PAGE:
Make Coaching Your Business

Business and corporate coaching

Whether you currently run a business, or are planning to start your own business, it is important to understand that your human capital is arguably your most important asset.

The talent within your business, and their professional development, is crucial to your overall business performance. It’s important that you nurture your employees to ensure they are able to meet the performance standards you need to uphold in order to achieve the strategic goals of your company. One of the increasingly popular ways of achieving this is the implementation of corporate coaching, which focuses on both conventional technical skill-based training as well as on individual issues that could enhance performance. Here’s why you could benefit from corporate coaching:

It’s the “in” thing

From trendy to trusted, corporate coaching is something that companies are beginning to comprehend and appreciate. Businesses have begun to see the value of coaching employees and helping them to develop in order to be able to meet and exceed the goals of the company. As a collaborative process, corporate coaching involves a relationship based on mutual respect and rapport, in which individual skills and abilities are recognised rather than diminished. As such, the focus is on possibilities rather than limitations, helping your employees change their attitudes, beliefs and behaviours in order to overcome any obstacles to their success. On a
broader scale, through asking rather than telling, and provoking thought rather than giving directions, employees are held accountable for their own goals and they are able to identify developmental needs as well as achieve challenging goals.

It’s about company culture

Corporate coaches are important in helping employees establish and adjust to the culture of the organisation. By providing new information on organisational structures and procedures, coaches ensure that the younger professionals in particular are able to settle swiftly into their roles. During inductions and adjustment periods, coaches can be assigned to employees to guide them to being able to fully understand and achieve the company’s goals and objectives. Mentoring is also a good way to provide workers with leaders they can turn to, particularly in cases of uncertainty and insecurity. Often, having a goal and knowing what you would like to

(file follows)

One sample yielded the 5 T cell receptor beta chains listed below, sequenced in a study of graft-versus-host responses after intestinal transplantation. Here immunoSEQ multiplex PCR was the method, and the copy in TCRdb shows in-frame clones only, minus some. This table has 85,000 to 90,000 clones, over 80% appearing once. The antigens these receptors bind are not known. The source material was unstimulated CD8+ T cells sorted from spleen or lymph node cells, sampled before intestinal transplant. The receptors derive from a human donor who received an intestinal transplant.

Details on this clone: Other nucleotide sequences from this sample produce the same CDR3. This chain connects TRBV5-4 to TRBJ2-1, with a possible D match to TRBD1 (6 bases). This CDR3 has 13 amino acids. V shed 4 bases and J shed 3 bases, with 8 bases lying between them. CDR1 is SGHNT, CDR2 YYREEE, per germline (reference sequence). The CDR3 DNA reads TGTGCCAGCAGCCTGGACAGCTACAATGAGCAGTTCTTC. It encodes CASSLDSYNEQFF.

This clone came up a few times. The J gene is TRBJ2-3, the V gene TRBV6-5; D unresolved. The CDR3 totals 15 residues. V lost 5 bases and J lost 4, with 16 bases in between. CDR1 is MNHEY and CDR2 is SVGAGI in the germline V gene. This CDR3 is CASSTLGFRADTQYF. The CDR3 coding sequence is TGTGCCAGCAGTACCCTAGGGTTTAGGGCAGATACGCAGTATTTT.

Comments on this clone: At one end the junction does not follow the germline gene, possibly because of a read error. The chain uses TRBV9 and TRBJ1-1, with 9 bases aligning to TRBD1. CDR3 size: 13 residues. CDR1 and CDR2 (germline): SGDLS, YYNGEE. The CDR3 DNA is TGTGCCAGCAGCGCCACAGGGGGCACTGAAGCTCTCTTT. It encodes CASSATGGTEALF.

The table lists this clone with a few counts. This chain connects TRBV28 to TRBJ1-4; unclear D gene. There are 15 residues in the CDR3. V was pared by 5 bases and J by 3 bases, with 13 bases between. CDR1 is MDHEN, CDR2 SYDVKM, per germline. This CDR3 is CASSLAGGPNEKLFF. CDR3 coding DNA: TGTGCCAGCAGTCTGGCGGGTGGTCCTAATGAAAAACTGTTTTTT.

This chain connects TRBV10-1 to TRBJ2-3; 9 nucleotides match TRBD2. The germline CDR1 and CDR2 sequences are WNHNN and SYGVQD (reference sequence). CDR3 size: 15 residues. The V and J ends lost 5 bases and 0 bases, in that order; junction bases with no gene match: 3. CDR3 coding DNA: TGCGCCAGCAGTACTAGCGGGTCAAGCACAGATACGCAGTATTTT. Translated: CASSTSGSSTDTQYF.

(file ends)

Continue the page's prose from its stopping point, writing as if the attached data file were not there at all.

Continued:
achieve is not quite enough. As part of the coaching process, employees find support enabling them to maintain perspective and understand the relationship between what they want to achieve and what they need to do to achieve it.

It’s more than an interesting hobby

Too often people see a gap in the market but do not know how to take advantage of it. Should you make the decision to get coaching qualifications in a time when corporate coaching is increasingly being used in the workplace, a great way to cash in on your new skill is to turn what may have started out as a hobby, into an actual business. This means promoting and marketing your business in order to build a client base.

Coaching is generally a low-cost business that, when dealt with properly, can yield potentially high returns. However, referring to yourself as a corporate coach will not be as effective as marketing your services with your specialisation i.e. leadership, change, strategy, creativity, team development etc. Different specialisations will have a different focus and, principally, serve different purposes. Coaching clients will also be less inclined to focus just on your qualifications but also largely on your experience and credibility in a specific subject area.

It has more than one avenue to success

Market research is an essential part of finding out what you can offer potential clients. The focus area of their business, how they generate business and whether they have any other kind of human resources training are some of the things you will need to consider. Once you have done this, you will be able to offer potential clients exactly what they need while also reaping the benefits for yourself. As corporate coaching is applicable in all areas of business, it is always relatable. It can foster entrepreneurial thinking while also garnering commitment of an individual to a company. Furthermore, effective coaching will take time and as it is carried out, coaching processes and goals can eventually become more consistent and valued. Essentially the success of the business will lead to the success of the coach.

If you are interested in exploring a career in corporate coaching, consider the University of Cape Town Foundations of Corporate Coaching short course, which starts on 8 April 2013. For more information contact Anique on 021 447 7565 or on anique@getsmarter.co.za. Alternatively visit www.getsmarter.co.za to view GetSmarter’s portfolio of over 30 online short courses.